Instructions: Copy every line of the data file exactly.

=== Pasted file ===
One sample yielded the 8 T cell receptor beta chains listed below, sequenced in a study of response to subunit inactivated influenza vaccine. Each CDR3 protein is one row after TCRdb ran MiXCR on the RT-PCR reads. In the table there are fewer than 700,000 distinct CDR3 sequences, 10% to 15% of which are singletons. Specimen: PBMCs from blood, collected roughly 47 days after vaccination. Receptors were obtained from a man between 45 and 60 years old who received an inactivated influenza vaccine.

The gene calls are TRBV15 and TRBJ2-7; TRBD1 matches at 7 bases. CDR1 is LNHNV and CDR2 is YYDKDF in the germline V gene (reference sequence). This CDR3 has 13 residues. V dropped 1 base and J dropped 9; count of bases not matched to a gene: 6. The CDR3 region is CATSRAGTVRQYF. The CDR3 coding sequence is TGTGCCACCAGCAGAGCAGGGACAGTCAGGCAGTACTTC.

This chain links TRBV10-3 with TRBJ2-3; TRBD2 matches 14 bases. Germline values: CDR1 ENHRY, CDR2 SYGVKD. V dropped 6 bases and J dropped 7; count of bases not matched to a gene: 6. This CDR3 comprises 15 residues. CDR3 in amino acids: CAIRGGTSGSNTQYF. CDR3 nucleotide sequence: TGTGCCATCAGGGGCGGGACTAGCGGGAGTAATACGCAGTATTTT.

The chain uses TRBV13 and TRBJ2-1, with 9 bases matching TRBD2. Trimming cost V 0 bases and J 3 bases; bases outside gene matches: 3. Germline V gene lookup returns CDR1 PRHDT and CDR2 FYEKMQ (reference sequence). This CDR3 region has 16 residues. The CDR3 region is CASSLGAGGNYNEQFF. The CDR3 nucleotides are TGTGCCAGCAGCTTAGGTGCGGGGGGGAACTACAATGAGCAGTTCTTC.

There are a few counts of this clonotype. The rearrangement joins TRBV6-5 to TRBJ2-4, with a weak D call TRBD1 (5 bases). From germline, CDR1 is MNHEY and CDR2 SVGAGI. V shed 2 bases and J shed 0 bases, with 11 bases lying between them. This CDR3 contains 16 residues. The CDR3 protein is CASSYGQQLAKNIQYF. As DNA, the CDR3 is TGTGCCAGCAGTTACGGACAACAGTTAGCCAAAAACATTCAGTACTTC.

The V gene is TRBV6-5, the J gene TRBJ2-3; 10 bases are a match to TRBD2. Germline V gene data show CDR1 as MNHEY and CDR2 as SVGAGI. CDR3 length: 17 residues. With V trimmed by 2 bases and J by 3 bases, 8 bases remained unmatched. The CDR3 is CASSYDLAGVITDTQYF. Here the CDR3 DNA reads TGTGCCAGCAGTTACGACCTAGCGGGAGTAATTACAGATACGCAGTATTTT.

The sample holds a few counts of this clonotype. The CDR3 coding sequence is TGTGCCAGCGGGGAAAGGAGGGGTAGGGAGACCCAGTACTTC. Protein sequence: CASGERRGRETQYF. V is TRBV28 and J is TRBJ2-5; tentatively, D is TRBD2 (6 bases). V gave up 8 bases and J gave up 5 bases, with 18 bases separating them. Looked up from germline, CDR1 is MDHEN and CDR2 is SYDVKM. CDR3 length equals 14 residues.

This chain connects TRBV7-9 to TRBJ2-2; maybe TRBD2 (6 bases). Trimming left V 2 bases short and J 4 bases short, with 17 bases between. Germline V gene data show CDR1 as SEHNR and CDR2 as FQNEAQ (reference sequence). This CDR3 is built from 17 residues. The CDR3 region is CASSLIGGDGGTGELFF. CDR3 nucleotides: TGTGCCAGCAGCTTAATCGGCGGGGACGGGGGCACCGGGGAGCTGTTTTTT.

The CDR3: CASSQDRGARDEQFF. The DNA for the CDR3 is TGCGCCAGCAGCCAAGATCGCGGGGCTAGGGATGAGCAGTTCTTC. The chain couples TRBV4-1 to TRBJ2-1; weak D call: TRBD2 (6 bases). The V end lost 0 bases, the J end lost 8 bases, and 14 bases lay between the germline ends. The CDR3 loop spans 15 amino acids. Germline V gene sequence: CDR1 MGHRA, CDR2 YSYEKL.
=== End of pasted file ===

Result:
One sample yielded the 8 T cell receptor beta chains listed below, sequenced in a study of response to subunit inactivated influenza vaccine. Each CDR3 protein is one row after TCRdb ran MiXCR on the RT-PCR reads. In the table there are fewer than 700,000 distinct CDR3 sequences, 10% to 15% of which are singletons. Specimen: PBMCs from blood, collected roughly 47 days after vaccination. Receptors were obtained from a man between 45 and 60 years old who received an inactivated influenza vaccine.

The gene calls are TRBV15 and TRBJ2-7; TRBD1 matches at 7 bases. CDR1 is LNHNV and CDR2 is YYDKDF in the germline V gene (reference sequence). This CDR3 has 13 residues. V dropped 1 base and J dropped 9; count of bases not matched to a gene: 6. The CDR3 region is CATSRAGTVRQYF. The CDR3 coding sequence is TGTGCCACCAGCAGAGCAGGGACAGTCAGGCAGTACTTC.

This chain links TRBV10-3 with TRBJ2-3; TRBD2 matches 14 bases. Germline values: CDR1 ENHRY, CDR2 SYGVKD. V dropped 6 bases and J dropped 7; count of bases not matched to a gene: 6. This CDR3 comprises 15 residues. CDR3 in amino acids: CAIRGGTSGSNTQYF. CDR3 nucleotide sequence: TGTGCCATCAGGGGCGGGACTAGCGGGAGTAATACGCAGTATTTT.

The chain uses TRBV13 and TRBJ2-1, with 9 bases matching TRBD2. Trimming cost V 0 bases and J 3 bases; bases outside gene matches: 3. Germline V gene lookup returns CDR1 PRHDT and CDR2 FYEKMQ (reference sequence). This CDR3 region has 16 residues. The CDR3 region is CASSLGAGGNYNEQFF. The CDR3 nucleotides are TGTGCCAGCAGCTTAGGTGCGGGGGGGAACTACAATGAGCAGTTCTTC.

There are a few counts of this clonotype. The rearrangement joins TRBV6-5 to TRBJ2-4, with a weak D call TRBD1 (5 bases). From germline, CDR1 is MNHEY and CDR2 SVGAGI. V shed 2 bases and J shed 0 bases, with 11 bases lying between them. This CDR3 contains 16 residues. The CDR3 protein is CASSYGQQLAKNIQYF. As DNA, the CDR3 is TGTGCCAGCAGTTACGGACAACAGTTAGCCAAAAACATTCAGTACTTC.

The V gene is TRBV6-5, the J gene TRBJ2-3; 10 bases are a match to TRBD2. Germline V gene data show CDR1 as MNHEY and CDR2 as SVGAGI. CDR3 length: 17 residues. With V trimmed by 2 bases and J by 3 bases, 8 bases remained unmatched. The CDR3 is CASSYDLAGVITDTQYF. Here the CDR3 DNA reads TGTGCCAGCAGTTACGACCTAGCGGGAGTAATTACAGATACGCAGTATTTT.

The sample holds a few counts of this clonotype. The CDR3 coding sequence is TGTGCCAGCGGGGAAAGGAGGGGTAGGGAGACCCAGTACTTC. Protein sequence: CASGERRGRETQYF. V is TRBV28 and J is TRBJ2-5; tentatively, D is TRBD2 (6 bases). V gave up 8 bases and J gave up 5 bases, with 18 bases separating them. Looked up from germline, CDR1 is MDHEN and CDR2 is SYDVKM. CDR3 length equals 14 residues.

This chain connects TRBV7-9 to TRBJ2-2; maybe TRBD2 (6 bases). Trimming left V 2 bases short and J 4 bases short, with 17 bases between. Germline V gene data show CDR1 as SEHNR and CDR2 as FQNEAQ (reference sequence). This CDR3 is built from 17 residues. The CDR3 region is CASSLIGGDGGTGELFF. CDR3 nucleotides: TGTGCCAGCAGCTTAATCGGCGGGGACGGGGGCACCGGGGAGCTGTTTTTT.

The CDR3: CASSQDRGARDEQFF. The DNA for the CDR3 is TGCGCCAGCAGCCAAGATCGCGGGGCTAGGGATGAGCAGTTCTTC. The chain couples TRBV4-1 to TRBJ2-1; weak D call: TRBD2 (6 bases). The V end lost 0 bases, the J end lost 8 bases, and 14 bases lay between the germline ends. The CDR3 loop spans 15 amino acids. Germline V gene sequence: CDR1 MGHRA, CDR2 YSYEKL.